CQUni professor wonders how long rates increases stay low
IT MAY be Rockhampton's lowest rates increase for years, but it reflected the region's struggling economy, a CQUniversity economics professor said yesterday.
So Rockhampton Regional Council's 1.9% increase made economic sense for ratepayers, in John Rolfe's books, because they too were enduring tough economic times.
Prof Rolfe told The Morning Bulletin yesterday he wondered though how long the council could keep future rates increases down.
He said the region's economic climate was tough at the moment and more infrastructure would give Rockhampton the momentum it needed towards a stable future.
Prof Rolfe said more infrastructure projects meant more economic growth for the region; which led to bigger rates increases.
The news of the council's 1.9% rate rise was most welcome for Prof Rolfe, who said the increases over the past 10 years had been "phenomenal" and overwhelming for ratepayers.
"That was due perhaps to growing infrastructure in places like Gracemere, where about five years ago there were more housing developments, sewerage systems and other key resources to help grow those areas," he said.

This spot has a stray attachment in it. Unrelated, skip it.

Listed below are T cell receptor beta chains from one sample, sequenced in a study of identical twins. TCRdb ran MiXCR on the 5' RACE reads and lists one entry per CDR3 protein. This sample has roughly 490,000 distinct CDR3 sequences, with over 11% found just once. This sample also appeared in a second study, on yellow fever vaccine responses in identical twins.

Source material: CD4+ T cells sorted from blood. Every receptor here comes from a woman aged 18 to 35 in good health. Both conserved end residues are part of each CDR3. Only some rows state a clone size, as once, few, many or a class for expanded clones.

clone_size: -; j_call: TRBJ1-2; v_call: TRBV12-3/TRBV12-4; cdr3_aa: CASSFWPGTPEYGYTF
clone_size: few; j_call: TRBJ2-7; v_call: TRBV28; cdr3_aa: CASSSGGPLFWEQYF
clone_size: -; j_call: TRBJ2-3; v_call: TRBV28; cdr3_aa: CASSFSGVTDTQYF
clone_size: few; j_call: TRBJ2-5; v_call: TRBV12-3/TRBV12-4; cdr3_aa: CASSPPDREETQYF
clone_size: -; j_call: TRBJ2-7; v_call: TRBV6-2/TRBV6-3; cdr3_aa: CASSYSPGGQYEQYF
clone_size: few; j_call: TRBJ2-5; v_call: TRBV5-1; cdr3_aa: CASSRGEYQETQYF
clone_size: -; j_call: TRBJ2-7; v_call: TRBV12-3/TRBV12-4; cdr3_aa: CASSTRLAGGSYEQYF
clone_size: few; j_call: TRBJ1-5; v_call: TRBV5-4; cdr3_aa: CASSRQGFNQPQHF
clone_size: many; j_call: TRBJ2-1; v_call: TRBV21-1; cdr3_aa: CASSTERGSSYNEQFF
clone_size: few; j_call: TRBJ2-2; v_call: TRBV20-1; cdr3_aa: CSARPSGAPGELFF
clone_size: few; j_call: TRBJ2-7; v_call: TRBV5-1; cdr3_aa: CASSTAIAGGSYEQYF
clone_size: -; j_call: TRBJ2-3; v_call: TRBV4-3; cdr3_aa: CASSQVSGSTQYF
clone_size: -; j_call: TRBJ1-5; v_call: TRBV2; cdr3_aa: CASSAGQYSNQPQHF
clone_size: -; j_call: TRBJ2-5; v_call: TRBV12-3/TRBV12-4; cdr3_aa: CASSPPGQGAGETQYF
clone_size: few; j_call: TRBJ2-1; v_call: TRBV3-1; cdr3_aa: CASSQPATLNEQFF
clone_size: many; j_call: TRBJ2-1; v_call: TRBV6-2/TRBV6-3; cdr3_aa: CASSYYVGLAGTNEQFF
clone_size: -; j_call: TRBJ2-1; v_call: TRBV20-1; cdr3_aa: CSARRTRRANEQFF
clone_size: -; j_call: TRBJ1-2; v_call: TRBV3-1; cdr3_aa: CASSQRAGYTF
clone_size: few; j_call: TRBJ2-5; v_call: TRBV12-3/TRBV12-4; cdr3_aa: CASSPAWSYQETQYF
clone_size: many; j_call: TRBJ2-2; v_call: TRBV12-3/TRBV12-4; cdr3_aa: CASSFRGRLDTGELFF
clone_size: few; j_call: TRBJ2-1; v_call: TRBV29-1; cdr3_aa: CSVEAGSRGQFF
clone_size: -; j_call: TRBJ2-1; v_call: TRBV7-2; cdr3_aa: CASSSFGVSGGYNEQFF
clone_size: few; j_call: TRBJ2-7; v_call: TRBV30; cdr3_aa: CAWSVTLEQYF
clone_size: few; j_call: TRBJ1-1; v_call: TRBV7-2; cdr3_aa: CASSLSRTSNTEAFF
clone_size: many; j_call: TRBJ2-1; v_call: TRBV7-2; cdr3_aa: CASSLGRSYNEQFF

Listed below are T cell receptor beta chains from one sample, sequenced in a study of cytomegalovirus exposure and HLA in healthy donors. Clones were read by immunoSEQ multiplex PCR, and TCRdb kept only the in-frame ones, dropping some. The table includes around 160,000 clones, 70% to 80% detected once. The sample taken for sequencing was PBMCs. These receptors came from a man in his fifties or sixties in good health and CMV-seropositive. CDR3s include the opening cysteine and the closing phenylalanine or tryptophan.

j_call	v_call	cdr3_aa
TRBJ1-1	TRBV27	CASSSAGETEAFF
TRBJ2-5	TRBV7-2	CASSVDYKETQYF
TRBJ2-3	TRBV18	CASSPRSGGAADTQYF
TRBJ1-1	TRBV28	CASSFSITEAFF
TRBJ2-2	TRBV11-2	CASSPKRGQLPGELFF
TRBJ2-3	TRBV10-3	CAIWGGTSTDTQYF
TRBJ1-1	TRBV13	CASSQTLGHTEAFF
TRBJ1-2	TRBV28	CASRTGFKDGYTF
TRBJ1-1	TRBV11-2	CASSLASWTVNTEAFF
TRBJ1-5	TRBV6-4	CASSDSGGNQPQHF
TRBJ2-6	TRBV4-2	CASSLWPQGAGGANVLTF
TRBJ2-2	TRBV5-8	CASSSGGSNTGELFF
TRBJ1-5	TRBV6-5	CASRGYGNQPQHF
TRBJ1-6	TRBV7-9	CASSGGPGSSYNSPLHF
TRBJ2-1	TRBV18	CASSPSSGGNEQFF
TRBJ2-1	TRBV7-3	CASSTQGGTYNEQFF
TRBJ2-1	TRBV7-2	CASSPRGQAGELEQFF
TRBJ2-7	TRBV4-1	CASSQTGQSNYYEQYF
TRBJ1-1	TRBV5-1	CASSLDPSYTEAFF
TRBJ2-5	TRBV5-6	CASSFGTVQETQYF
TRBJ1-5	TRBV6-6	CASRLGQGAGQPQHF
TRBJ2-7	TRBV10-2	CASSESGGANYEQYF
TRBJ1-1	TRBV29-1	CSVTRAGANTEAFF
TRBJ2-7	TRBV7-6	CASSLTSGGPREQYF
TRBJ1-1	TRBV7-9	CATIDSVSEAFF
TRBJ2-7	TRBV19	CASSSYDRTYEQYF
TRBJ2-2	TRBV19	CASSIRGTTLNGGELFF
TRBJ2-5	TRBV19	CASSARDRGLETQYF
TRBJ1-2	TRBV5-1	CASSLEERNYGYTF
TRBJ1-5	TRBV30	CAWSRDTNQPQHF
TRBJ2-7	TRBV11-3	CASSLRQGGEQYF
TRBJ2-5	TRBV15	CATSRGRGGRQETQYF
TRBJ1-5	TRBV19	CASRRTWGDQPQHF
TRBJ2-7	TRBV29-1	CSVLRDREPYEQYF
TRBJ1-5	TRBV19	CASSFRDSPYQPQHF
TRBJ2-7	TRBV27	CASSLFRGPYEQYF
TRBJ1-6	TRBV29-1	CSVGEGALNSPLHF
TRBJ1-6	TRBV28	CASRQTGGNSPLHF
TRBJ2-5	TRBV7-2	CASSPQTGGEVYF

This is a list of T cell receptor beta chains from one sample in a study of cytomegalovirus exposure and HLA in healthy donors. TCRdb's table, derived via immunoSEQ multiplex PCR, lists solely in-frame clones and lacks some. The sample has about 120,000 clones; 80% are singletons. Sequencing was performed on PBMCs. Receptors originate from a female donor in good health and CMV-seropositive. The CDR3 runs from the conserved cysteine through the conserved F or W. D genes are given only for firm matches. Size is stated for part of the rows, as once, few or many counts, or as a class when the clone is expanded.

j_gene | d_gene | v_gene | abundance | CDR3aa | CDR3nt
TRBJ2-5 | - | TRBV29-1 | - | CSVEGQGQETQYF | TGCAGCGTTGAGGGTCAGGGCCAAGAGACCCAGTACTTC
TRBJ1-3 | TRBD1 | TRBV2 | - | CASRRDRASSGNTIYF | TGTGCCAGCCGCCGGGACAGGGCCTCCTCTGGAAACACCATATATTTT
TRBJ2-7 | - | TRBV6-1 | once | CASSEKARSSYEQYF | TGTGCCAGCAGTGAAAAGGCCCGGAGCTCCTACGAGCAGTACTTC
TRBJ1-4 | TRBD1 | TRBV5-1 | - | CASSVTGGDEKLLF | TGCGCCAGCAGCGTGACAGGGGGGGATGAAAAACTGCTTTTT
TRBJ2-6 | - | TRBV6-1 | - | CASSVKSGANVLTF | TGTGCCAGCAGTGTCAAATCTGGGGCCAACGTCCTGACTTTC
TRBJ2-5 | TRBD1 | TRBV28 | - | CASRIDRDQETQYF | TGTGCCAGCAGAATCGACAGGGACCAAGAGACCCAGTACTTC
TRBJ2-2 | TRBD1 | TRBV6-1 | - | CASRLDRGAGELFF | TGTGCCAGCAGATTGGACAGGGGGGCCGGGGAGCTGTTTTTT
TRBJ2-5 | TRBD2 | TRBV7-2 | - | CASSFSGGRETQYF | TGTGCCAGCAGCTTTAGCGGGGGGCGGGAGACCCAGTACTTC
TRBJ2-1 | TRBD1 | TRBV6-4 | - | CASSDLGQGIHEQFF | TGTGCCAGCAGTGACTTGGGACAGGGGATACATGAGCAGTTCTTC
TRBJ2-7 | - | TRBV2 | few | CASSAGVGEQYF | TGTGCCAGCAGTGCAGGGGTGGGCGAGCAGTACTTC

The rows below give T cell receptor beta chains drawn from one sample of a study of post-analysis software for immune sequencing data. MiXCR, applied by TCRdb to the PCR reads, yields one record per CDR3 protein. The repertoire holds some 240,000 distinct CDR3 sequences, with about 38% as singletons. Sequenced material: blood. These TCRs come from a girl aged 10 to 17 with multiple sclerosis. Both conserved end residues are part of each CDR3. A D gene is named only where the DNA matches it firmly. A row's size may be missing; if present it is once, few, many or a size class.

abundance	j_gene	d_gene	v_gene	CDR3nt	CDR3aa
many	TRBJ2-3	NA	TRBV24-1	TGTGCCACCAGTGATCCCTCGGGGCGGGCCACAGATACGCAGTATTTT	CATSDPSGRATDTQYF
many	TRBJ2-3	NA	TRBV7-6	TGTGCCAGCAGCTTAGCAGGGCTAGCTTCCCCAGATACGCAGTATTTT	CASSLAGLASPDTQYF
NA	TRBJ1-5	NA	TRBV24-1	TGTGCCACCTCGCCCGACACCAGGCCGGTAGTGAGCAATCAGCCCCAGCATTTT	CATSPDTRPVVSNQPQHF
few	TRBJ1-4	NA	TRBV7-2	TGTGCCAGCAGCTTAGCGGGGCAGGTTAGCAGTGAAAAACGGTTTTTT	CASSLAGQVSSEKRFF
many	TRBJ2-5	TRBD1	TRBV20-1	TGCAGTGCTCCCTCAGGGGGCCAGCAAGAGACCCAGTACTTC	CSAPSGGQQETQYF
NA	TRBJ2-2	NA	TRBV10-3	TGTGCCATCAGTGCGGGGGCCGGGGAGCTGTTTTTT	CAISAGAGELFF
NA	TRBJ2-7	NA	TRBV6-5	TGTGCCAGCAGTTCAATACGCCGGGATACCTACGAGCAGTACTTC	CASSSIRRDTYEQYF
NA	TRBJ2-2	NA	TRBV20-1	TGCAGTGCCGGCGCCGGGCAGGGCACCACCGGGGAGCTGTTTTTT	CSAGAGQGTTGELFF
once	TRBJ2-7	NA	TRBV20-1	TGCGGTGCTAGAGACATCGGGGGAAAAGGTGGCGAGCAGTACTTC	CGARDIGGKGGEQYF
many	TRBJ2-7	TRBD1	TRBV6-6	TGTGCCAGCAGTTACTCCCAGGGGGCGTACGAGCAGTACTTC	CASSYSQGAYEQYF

"There is no doubt the council is in a position to propose a low rates increase ahead of a period of inflation.
"The more successful a region is in attracting population growth, the more difficult it is to keep the rates base low."
With regional infrastructure projects in the pipeline, Prof Rolfe said it was too hard to tell what would happen to Rockhampton's rates in the coming years.
"Central Queensland is at the lower end of the economic cycle but in a couple of years it should grow again," he said.